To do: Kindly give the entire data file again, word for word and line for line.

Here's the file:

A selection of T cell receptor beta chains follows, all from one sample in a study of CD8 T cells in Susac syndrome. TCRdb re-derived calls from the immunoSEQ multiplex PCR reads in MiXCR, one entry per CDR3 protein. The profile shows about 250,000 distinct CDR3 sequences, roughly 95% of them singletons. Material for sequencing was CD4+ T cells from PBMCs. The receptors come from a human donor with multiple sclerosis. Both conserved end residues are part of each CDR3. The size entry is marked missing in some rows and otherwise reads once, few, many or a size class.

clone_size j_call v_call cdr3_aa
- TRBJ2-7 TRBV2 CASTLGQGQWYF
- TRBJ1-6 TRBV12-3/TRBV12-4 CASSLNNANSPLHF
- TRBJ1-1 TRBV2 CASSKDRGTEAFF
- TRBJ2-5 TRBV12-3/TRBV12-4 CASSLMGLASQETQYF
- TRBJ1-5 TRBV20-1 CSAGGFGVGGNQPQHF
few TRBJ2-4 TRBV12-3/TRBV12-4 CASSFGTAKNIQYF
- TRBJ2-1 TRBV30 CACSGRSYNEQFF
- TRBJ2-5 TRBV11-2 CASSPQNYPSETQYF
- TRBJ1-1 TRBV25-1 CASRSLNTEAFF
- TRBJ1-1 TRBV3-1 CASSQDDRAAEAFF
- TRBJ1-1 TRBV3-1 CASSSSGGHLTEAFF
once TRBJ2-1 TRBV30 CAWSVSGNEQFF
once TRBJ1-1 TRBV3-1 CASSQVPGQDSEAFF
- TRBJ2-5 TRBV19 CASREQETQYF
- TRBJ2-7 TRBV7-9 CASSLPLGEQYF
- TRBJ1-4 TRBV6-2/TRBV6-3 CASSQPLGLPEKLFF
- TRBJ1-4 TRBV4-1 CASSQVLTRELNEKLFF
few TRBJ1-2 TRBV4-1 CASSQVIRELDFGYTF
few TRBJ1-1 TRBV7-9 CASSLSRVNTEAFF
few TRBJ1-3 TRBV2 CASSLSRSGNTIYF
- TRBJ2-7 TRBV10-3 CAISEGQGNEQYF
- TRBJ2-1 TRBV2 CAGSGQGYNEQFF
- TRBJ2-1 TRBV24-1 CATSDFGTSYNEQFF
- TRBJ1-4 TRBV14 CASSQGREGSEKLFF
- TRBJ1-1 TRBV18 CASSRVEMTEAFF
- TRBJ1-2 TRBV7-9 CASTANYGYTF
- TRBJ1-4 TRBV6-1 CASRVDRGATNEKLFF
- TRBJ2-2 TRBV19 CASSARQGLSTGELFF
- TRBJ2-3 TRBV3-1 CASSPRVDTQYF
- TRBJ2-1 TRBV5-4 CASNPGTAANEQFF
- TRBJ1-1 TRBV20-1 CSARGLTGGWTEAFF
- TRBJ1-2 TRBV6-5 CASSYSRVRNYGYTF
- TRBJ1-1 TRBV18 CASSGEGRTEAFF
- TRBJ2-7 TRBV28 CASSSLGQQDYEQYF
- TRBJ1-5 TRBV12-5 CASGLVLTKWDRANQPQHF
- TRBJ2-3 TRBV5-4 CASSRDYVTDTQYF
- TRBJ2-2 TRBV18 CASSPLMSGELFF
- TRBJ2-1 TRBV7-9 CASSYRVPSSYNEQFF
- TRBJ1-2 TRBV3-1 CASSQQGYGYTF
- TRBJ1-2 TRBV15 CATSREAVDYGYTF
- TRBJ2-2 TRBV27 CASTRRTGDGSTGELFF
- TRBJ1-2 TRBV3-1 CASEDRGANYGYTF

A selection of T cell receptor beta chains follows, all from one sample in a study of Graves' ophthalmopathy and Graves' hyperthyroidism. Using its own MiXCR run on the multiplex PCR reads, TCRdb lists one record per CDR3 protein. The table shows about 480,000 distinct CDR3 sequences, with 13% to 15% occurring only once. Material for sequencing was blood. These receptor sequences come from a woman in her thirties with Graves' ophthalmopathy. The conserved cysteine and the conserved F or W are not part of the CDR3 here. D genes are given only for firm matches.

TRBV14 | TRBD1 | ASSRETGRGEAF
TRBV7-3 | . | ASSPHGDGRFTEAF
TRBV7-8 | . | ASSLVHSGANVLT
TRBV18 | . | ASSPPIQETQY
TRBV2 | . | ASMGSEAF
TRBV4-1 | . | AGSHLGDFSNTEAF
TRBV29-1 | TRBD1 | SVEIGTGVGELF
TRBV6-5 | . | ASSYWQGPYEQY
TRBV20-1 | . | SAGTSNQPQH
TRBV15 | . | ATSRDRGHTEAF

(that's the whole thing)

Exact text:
A selection of T cell receptor beta chains follows, all from one sample in a study of CD8 T cells in Susac syndrome. TCRdb re-derived calls from the immunoSEQ multiplex PCR reads in MiXCR, one entry per CDR3 protein. The profile shows about 250,000 distinct CDR3 sequences, roughly 95% of them singletons. Material for sequencing was CD4+ T cells from PBMCs. The receptors come from a human donor with multiple sclerosis. Both conserved end residues are part of each CDR3. The size entry is marked missing in some rows and otherwise reads once, few, many or a size class.

clone_size j_call v_call cdr3_aa
- TRBJ2-7 TRBV2 CASTLGQGQWYF
- TRBJ1-6 TRBV12-3/TRBV12-4 CASSLNNANSPLHF
- TRBJ1-1 TRBV2 CASSKDRGTEAFF
- TRBJ2-5 TRBV12-3/TRBV12-4 CASSLMGLASQETQYF
- TRBJ1-5 TRBV20-1 CSAGGFGVGGNQPQHF
few TRBJ2-4 TRBV12-3/TRBV12-4 CASSFGTAKNIQYF
- TRBJ2-1 TRBV30 CACSGRSYNEQFF
- TRBJ2-5 TRBV11-2 CASSPQNYPSETQYF
- TRBJ1-1 TRBV25-1 CASRSLNTEAFF
- TRBJ1-1 TRBV3-1 CASSQDDRAAEAFF
- TRBJ1-1 TRBV3-1 CASSSSGGHLTEAFF
once TRBJ2-1 TRBV30 CAWSVSGNEQFF
once TRBJ1-1 TRBV3-1 CASSQVPGQDSEAFF
- TRBJ2-5 TRBV19 CASREQETQYF
- TRBJ2-7 TRBV7-9 CASSLPLGEQYF
- TRBJ1-4 TRBV6-2/TRBV6-3 CASSQPLGLPEKLFF
- TRBJ1-4 TRBV4-1 CASSQVLTRELNEKLFF
few TRBJ1-2 TRBV4-1 CASSQVIRELDFGYTF
few TRBJ1-1 TRBV7-9 CASSLSRVNTEAFF
few TRBJ1-3 TRBV2 CASSLSRSGNTIYF
- TRBJ2-7 TRBV10-3 CAISEGQGNEQYF
- TRBJ2-1 TRBV2 CAGSGQGYNEQFF
- TRBJ2-1 TRBV24-1 CATSDFGTSYNEQFF
- TRBJ1-4 TRBV14 CASSQGREGSEKLFF
- TRBJ1-1 TRBV18 CASSRVEMTEAFF
- TRBJ1-2 TRBV7-9 CASTANYGYTF
- TRBJ1-4 TRBV6-1 CASRVDRGATNEKLFF
- TRBJ2-2 TRBV19 CASSARQGLSTGELFF
- TRBJ2-3 TRBV3-1 CASSPRVDTQYF
- TRBJ2-1 TRBV5-4 CASNPGTAANEQFF
- TRBJ1-1 TRBV20-1 CSARGLTGGWTEAFF
- TRBJ1-2 TRBV6-5 CASSYSRVRNYGYTF
- TRBJ1-1 TRBV18 CASSGEGRTEAFF
- TRBJ2-7 TRBV28 CASSSLGQQDYEQYF
- TRBJ1-5 TRBV12-5 CASGLVLTKWDRANQPQHF
- TRBJ2-3 TRBV5-4 CASSRDYVTDTQYF
- TRBJ2-2 TRBV18 CASSPLMSGELFF
- TRBJ2-1 TRBV7-9 CASSYRVPSSYNEQFF
- TRBJ1-2 TRBV3-1 CASSQQGYGYTF
- TRBJ1-2 TRBV15 CATSREAVDYGYTF
- TRBJ2-2 TRBV27 CASTRRTGDGSTGELFF
- TRBJ1-2 TRBV3-1 CASEDRGANYGYTF

A selection of T cell receptor beta chains follows, all from one sample in a study of Graves' ophthalmopathy and Graves' hyperthyroidism. Using its own MiXCR run on the multiplex PCR reads, TCRdb lists one record per CDR3 protein. The table shows about 480,000 distinct CDR3 sequences, with 13% to 15% occurring only once. Material for sequencing was blood. These receptor sequences come from a woman in her thirties with Graves' ophthalmopathy. The conserved cysteine and the conserved F or W are not part of the CDR3 here. D genes are given only for firm matches.

TRBV14 | TRBD1 | ASSRETGRGEAF
TRBV7-3 | . | ASSPHGDGRFTEAF
TRBV7-8 | . | ASSLVHSGANVLT
TRBV18 | . | ASSPPIQETQY
TRBV2 | . | ASMGSEAF
TRBV4-1 | . | AGSHLGDFSNTEAF
TRBV29-1 | TRBD1 | SVEIGTGVGELF
TRBV6-5 | . | ASSYWQGPYEQY
TRBV20-1 | . | SAGTSNQPQH
TRBV15 | . | ATSRDRGHTEAF